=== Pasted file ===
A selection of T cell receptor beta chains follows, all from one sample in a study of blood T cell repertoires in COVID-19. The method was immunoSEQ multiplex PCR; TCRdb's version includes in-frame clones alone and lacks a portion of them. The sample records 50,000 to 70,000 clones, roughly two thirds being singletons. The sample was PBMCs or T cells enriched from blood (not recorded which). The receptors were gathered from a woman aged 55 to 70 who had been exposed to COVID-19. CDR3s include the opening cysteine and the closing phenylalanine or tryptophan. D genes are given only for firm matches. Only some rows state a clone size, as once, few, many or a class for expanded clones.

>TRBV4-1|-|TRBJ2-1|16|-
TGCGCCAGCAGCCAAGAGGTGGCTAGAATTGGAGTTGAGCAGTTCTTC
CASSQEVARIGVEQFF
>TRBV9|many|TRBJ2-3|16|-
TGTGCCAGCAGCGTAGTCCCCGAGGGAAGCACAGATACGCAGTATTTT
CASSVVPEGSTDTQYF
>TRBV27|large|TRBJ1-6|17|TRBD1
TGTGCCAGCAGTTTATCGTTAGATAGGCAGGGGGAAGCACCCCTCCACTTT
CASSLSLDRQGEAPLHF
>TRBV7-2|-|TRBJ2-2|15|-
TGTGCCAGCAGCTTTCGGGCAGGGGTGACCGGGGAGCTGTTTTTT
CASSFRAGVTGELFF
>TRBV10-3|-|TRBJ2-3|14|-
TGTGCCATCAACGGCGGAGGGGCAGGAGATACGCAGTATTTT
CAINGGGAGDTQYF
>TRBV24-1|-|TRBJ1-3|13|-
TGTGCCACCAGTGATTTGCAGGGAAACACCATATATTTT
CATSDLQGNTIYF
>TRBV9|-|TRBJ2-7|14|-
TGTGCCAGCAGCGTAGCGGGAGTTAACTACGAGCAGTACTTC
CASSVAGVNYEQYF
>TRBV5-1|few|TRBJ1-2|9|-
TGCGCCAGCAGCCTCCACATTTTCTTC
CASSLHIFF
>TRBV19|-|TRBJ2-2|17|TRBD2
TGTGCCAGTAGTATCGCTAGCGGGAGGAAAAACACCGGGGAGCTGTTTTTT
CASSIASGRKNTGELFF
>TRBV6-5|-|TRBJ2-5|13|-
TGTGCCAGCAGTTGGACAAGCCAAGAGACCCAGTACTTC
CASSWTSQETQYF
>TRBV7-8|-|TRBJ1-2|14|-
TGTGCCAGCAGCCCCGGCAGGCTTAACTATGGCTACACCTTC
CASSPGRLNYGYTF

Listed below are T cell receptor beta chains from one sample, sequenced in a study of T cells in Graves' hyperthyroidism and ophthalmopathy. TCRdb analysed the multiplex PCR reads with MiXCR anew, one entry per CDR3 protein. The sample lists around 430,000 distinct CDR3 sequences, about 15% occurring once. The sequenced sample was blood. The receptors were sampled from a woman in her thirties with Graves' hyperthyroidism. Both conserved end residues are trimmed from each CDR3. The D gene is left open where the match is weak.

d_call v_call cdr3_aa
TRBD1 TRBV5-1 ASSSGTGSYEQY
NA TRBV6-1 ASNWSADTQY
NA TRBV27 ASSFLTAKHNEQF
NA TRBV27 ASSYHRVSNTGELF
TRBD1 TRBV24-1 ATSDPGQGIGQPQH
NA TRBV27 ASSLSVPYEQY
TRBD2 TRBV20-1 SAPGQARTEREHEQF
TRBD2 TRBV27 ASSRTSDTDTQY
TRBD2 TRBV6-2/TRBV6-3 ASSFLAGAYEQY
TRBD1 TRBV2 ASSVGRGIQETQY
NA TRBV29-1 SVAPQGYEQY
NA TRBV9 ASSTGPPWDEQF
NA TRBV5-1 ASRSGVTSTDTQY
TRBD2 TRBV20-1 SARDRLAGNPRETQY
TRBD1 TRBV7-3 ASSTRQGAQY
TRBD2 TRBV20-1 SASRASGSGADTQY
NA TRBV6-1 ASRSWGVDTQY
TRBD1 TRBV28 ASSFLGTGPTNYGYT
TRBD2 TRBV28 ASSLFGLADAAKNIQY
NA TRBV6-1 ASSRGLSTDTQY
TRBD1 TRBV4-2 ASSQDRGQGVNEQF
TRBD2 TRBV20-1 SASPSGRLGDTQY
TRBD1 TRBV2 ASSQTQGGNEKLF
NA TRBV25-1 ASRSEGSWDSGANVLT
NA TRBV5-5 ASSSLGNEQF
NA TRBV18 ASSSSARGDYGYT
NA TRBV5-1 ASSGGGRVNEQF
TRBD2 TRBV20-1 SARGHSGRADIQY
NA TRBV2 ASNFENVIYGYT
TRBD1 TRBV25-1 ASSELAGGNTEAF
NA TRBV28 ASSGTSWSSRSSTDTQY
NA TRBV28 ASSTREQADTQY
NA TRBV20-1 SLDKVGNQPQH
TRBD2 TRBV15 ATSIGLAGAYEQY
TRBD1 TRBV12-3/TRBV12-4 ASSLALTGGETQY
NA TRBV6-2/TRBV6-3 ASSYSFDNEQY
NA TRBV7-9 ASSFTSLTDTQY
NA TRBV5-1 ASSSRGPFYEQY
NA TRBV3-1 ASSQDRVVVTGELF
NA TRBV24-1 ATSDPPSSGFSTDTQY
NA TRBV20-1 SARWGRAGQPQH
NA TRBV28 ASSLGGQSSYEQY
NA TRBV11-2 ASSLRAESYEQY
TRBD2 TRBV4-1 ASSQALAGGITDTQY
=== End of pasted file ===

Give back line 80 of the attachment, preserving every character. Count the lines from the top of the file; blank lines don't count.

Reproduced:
TRBD2 TRBV4-1 ASSQALAGGITDTQY